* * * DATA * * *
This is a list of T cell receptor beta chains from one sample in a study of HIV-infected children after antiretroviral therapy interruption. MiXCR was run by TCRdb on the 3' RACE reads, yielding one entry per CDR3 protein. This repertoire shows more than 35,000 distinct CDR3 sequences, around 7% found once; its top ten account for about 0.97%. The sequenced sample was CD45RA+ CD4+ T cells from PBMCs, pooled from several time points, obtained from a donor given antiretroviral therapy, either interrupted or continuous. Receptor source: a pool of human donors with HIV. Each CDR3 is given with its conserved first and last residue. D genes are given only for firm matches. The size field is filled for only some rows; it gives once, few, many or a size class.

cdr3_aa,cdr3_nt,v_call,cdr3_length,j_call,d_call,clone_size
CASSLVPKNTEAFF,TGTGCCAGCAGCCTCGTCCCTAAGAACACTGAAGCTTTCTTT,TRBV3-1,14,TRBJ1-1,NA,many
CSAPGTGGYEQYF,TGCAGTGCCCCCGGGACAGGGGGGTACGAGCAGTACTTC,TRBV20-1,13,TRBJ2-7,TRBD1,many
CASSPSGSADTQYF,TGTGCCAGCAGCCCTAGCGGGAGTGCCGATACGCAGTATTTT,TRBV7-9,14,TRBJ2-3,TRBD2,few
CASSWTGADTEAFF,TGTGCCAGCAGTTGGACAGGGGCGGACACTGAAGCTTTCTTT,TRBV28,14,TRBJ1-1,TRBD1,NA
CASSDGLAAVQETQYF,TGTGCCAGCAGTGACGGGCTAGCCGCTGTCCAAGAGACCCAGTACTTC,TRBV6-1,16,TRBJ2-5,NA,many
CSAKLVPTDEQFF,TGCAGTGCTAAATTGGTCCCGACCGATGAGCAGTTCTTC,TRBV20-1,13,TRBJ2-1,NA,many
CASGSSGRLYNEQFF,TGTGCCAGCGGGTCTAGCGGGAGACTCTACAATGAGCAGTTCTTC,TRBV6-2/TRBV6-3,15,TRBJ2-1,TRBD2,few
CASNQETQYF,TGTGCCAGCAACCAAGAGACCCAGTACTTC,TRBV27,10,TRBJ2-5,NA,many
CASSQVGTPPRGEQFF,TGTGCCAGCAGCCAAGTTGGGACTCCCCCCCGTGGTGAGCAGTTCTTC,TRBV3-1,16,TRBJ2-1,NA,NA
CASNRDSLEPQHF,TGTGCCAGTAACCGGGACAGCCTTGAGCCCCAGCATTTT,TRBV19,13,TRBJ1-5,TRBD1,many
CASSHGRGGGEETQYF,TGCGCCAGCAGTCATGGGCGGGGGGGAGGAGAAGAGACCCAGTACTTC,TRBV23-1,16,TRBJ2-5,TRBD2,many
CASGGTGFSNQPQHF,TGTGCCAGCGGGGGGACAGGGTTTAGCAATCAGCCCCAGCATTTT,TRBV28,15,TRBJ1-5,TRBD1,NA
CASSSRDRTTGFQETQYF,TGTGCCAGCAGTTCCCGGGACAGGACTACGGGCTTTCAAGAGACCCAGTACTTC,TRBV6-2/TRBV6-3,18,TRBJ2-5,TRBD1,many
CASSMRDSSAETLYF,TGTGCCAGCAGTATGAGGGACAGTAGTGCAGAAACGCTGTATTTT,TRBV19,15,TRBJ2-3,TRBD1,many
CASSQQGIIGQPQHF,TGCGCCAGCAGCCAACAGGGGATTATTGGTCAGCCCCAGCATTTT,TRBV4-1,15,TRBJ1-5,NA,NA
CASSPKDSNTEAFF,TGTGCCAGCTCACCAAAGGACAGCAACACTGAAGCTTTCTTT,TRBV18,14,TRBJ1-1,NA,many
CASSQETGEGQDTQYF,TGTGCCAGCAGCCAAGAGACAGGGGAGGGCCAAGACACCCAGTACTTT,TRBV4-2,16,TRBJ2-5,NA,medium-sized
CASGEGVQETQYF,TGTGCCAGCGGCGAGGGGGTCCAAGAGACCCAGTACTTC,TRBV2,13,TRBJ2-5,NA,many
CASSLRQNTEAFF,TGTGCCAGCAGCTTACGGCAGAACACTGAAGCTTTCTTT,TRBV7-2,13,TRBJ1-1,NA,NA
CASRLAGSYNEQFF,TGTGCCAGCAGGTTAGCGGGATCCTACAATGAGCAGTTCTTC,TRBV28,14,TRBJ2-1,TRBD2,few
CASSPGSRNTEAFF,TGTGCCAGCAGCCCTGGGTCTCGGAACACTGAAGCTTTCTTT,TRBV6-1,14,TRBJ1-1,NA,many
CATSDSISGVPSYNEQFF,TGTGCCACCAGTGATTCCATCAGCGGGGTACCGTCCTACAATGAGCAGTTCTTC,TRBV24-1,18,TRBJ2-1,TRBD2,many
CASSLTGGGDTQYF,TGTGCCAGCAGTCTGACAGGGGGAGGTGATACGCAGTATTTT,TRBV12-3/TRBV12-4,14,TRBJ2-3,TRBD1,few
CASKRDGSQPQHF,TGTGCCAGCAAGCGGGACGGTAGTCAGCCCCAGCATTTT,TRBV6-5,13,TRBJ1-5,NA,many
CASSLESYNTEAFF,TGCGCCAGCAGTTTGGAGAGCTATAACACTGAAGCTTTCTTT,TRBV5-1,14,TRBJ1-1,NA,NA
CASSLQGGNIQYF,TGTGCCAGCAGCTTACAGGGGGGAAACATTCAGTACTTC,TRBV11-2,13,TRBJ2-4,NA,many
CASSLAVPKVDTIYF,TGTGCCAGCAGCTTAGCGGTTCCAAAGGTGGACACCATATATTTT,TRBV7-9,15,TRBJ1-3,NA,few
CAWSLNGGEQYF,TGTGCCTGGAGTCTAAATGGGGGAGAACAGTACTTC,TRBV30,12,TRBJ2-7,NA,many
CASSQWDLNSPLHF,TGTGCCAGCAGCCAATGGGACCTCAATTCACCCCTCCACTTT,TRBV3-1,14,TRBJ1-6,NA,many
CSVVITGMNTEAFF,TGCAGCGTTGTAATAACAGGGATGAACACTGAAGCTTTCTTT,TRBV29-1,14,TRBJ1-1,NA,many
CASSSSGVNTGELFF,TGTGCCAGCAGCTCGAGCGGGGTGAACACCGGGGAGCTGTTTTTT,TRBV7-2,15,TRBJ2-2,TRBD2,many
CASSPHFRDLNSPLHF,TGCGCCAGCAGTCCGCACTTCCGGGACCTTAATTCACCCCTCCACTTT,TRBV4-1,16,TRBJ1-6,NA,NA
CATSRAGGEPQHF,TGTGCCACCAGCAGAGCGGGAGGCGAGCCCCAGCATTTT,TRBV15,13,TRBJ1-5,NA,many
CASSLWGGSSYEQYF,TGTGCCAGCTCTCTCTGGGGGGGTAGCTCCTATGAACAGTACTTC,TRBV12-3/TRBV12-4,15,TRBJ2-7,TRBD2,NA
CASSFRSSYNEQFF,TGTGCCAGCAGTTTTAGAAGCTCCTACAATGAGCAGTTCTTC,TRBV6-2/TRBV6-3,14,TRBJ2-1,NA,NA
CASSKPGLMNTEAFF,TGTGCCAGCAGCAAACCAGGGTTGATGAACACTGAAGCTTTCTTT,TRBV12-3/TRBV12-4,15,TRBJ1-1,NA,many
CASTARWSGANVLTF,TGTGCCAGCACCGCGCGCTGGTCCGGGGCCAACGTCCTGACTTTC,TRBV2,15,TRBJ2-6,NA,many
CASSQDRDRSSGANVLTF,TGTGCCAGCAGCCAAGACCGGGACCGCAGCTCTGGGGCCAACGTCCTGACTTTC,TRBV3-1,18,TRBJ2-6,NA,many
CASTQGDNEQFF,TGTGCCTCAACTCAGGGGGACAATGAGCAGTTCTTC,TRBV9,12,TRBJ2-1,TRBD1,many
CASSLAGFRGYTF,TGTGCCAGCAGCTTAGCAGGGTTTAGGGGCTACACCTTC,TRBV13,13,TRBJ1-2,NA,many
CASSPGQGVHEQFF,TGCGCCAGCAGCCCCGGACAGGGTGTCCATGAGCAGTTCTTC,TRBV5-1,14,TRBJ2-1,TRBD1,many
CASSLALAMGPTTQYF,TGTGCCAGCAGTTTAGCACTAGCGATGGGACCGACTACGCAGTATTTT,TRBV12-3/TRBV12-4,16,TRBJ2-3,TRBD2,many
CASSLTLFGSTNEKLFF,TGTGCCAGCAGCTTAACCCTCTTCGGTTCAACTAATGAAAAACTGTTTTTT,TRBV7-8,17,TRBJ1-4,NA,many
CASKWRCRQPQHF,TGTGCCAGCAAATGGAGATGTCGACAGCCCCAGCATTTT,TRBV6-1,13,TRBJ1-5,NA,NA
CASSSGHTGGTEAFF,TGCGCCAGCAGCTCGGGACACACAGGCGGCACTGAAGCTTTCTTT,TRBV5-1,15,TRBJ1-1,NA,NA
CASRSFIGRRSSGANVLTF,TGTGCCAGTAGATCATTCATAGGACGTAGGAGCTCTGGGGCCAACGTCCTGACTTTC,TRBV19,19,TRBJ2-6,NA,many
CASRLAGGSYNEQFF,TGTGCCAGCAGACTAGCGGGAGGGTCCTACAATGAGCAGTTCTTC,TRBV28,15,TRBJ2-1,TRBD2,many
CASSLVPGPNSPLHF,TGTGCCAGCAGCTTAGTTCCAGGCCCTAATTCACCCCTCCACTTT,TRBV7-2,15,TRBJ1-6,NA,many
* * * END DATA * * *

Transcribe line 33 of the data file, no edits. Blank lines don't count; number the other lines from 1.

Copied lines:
CASSSSGVNTGELFF,TGTGCCAGCAGCTCGAGCGGGGTGAACACCGGGGAGCTGTTTTTT,TRBV7-2,15,TRBJ2-2,TRBD2,many